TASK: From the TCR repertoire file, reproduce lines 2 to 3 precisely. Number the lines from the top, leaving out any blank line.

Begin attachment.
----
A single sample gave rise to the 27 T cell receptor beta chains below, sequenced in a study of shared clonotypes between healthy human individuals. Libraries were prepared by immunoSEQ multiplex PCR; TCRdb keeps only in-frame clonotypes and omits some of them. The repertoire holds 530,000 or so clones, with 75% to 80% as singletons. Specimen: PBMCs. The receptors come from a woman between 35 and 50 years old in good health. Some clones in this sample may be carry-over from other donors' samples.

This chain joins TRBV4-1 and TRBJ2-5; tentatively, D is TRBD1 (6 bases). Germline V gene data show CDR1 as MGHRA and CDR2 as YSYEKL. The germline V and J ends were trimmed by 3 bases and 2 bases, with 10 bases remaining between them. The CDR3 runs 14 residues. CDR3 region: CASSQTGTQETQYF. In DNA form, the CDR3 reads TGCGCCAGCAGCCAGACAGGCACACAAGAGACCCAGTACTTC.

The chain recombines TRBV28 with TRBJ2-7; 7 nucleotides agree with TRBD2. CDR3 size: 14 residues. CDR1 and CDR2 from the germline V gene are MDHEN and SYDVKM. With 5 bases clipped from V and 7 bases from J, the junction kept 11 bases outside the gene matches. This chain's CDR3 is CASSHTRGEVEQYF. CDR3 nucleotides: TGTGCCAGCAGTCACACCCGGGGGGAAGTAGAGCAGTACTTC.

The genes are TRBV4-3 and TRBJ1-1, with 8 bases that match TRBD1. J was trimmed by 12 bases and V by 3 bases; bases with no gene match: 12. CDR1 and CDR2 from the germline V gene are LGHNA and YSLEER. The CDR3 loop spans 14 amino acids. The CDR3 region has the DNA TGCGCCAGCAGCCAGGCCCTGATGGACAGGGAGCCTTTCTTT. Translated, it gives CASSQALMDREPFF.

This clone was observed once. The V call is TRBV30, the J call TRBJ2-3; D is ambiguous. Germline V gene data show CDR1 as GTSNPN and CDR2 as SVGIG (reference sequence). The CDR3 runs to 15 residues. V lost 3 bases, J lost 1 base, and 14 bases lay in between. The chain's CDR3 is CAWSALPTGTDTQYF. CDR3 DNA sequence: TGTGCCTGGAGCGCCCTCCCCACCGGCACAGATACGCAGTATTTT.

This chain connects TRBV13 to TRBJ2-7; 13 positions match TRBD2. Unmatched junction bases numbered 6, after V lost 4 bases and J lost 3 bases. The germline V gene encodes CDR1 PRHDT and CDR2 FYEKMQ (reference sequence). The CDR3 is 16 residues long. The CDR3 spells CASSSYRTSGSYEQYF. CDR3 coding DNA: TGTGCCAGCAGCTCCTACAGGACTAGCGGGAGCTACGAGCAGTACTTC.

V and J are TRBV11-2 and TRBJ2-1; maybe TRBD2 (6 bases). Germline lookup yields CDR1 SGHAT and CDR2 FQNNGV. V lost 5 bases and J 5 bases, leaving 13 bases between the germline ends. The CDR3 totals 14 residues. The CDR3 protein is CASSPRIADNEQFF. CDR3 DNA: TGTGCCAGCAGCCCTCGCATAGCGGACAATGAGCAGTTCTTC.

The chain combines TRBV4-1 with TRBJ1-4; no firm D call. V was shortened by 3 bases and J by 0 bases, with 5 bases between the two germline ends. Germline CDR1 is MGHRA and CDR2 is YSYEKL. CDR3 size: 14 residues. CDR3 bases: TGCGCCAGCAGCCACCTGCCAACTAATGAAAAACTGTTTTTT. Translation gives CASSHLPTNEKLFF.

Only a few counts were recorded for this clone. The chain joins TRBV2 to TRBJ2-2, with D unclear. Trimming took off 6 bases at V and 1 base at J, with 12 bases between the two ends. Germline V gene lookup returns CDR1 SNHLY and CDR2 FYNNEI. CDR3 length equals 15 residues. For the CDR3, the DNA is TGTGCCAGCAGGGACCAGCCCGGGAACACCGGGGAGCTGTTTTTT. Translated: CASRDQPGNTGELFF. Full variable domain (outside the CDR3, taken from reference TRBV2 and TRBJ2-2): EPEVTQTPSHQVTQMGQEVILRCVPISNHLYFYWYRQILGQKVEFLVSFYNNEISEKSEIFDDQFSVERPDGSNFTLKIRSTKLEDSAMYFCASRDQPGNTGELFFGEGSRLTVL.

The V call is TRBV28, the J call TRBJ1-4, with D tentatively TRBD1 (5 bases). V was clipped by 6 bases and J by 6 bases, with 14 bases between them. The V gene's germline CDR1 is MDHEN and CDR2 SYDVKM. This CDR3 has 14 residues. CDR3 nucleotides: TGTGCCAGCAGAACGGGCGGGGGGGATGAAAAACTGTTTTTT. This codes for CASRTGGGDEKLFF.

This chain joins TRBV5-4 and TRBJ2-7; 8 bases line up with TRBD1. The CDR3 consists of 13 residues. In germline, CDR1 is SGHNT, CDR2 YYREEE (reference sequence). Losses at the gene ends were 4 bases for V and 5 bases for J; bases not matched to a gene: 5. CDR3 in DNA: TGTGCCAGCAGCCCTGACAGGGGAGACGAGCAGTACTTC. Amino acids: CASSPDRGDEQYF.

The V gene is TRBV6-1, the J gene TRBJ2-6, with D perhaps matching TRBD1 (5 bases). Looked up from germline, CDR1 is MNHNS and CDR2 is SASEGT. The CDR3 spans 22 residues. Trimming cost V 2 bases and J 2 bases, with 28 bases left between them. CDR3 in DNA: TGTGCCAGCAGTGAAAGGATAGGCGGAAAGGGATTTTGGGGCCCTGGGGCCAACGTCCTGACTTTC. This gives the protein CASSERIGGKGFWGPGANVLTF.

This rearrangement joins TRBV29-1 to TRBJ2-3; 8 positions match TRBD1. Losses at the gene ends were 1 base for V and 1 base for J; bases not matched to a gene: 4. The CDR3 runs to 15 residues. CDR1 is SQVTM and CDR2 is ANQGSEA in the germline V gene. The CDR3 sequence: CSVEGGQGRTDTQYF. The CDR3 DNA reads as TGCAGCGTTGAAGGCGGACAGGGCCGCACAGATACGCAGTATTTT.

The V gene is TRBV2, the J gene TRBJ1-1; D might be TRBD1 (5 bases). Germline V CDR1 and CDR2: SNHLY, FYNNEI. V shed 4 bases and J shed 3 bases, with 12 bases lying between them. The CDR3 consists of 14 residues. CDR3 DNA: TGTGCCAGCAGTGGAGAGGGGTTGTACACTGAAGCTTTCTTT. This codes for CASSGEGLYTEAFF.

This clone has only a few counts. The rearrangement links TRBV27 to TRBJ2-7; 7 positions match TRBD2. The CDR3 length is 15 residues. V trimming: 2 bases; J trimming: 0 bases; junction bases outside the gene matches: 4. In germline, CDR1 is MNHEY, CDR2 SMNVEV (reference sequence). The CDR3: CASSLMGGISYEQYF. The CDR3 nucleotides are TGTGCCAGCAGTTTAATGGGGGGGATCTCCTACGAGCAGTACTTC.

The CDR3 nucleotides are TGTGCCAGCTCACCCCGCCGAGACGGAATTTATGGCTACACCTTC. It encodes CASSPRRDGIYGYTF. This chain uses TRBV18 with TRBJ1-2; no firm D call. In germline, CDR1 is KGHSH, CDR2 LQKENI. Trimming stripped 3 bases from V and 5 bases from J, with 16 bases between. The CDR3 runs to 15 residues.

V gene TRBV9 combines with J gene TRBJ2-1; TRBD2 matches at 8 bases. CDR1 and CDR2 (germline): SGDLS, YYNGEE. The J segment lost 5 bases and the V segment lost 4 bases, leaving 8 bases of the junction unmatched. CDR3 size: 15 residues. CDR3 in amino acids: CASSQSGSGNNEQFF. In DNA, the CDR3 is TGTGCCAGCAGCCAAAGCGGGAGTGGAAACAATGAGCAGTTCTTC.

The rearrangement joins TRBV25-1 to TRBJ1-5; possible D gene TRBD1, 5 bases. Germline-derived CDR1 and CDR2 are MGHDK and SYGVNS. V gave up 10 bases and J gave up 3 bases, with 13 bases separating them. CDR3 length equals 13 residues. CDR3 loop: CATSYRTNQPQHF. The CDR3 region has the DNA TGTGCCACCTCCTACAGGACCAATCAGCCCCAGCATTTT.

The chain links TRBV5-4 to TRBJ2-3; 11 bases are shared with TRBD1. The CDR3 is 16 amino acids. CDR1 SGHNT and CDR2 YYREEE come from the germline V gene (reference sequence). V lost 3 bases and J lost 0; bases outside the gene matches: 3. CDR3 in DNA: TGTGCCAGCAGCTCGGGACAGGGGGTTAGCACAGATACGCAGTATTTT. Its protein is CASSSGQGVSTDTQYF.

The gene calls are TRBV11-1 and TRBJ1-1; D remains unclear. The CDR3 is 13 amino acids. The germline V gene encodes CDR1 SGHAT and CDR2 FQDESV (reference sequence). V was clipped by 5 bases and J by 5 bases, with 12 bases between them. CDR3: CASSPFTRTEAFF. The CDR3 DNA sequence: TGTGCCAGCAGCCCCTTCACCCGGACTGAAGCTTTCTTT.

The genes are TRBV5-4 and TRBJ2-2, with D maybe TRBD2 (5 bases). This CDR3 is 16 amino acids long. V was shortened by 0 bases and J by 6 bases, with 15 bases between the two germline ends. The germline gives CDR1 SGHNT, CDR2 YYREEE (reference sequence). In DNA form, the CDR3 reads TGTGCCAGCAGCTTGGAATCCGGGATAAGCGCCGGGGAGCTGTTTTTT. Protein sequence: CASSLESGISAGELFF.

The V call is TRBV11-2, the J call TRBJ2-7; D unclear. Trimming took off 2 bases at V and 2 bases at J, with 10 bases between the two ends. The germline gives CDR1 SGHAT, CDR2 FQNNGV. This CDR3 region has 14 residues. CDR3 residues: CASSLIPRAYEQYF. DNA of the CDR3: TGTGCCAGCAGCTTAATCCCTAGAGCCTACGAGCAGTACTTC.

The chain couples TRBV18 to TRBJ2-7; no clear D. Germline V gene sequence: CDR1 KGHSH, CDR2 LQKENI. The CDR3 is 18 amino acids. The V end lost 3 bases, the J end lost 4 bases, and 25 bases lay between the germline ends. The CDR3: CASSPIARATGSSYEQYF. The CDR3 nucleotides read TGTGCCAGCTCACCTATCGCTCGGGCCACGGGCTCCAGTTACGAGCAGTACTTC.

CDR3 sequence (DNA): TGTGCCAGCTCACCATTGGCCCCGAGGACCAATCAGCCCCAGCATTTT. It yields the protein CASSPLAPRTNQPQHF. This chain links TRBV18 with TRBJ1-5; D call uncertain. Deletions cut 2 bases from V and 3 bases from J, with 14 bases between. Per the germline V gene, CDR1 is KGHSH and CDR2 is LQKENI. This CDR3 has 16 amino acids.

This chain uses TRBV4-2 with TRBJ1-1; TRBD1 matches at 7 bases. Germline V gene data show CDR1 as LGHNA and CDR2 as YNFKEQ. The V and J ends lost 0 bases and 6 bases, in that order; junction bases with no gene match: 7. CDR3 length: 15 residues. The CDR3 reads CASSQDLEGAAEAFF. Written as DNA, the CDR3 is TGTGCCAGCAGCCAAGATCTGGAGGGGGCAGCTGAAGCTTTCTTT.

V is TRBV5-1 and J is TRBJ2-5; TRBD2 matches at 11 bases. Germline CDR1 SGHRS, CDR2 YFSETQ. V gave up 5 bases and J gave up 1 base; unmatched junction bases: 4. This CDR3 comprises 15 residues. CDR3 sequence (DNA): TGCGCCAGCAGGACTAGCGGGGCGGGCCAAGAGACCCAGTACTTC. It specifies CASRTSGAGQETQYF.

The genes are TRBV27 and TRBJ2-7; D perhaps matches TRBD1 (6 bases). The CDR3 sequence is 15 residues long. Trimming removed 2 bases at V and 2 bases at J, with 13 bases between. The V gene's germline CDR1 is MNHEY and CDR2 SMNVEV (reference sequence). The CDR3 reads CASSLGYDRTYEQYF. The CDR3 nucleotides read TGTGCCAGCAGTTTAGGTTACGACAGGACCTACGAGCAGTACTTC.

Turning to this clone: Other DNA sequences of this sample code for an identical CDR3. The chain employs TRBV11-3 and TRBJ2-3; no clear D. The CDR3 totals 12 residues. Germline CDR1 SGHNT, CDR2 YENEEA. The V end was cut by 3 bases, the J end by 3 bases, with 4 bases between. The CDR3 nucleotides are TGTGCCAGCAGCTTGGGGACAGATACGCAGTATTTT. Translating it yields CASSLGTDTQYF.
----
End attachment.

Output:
This chain joins TRBV4-1 and TRBJ2-5; tentatively, D is TRBD1 (6 bases). Germline V gene data show CDR1 as MGHRA and CDR2 as YSYEKL. The germline V and J ends were trimmed by 3 bases and 2 bases, with 10 bases remaining between them. The CDR3 runs 14 residues. CDR3 region: CASSQTGTQETQYF. In DNA form, the CDR3 reads TGCGCCAGCAGCCAGACAGGCACACAAGAGACCCAGTACTTC.

The chain recombines TRBV28 with TRBJ2-7; 7 nucleotides agree with TRBD2. CDR3 size: 14 residues. CDR1 and CDR2 from the germline V gene are MDHEN and SYDVKM. With 5 bases clipped from V and 7 bases from J, the junction kept 11 bases outside the gene matches. This chain's CDR3 is CASSHTRGEVEQYF. CDR3 nucleotides: TGTGCCAGCAGTCACACCCGGGGGGAAGTAGAGCAGTACTTC.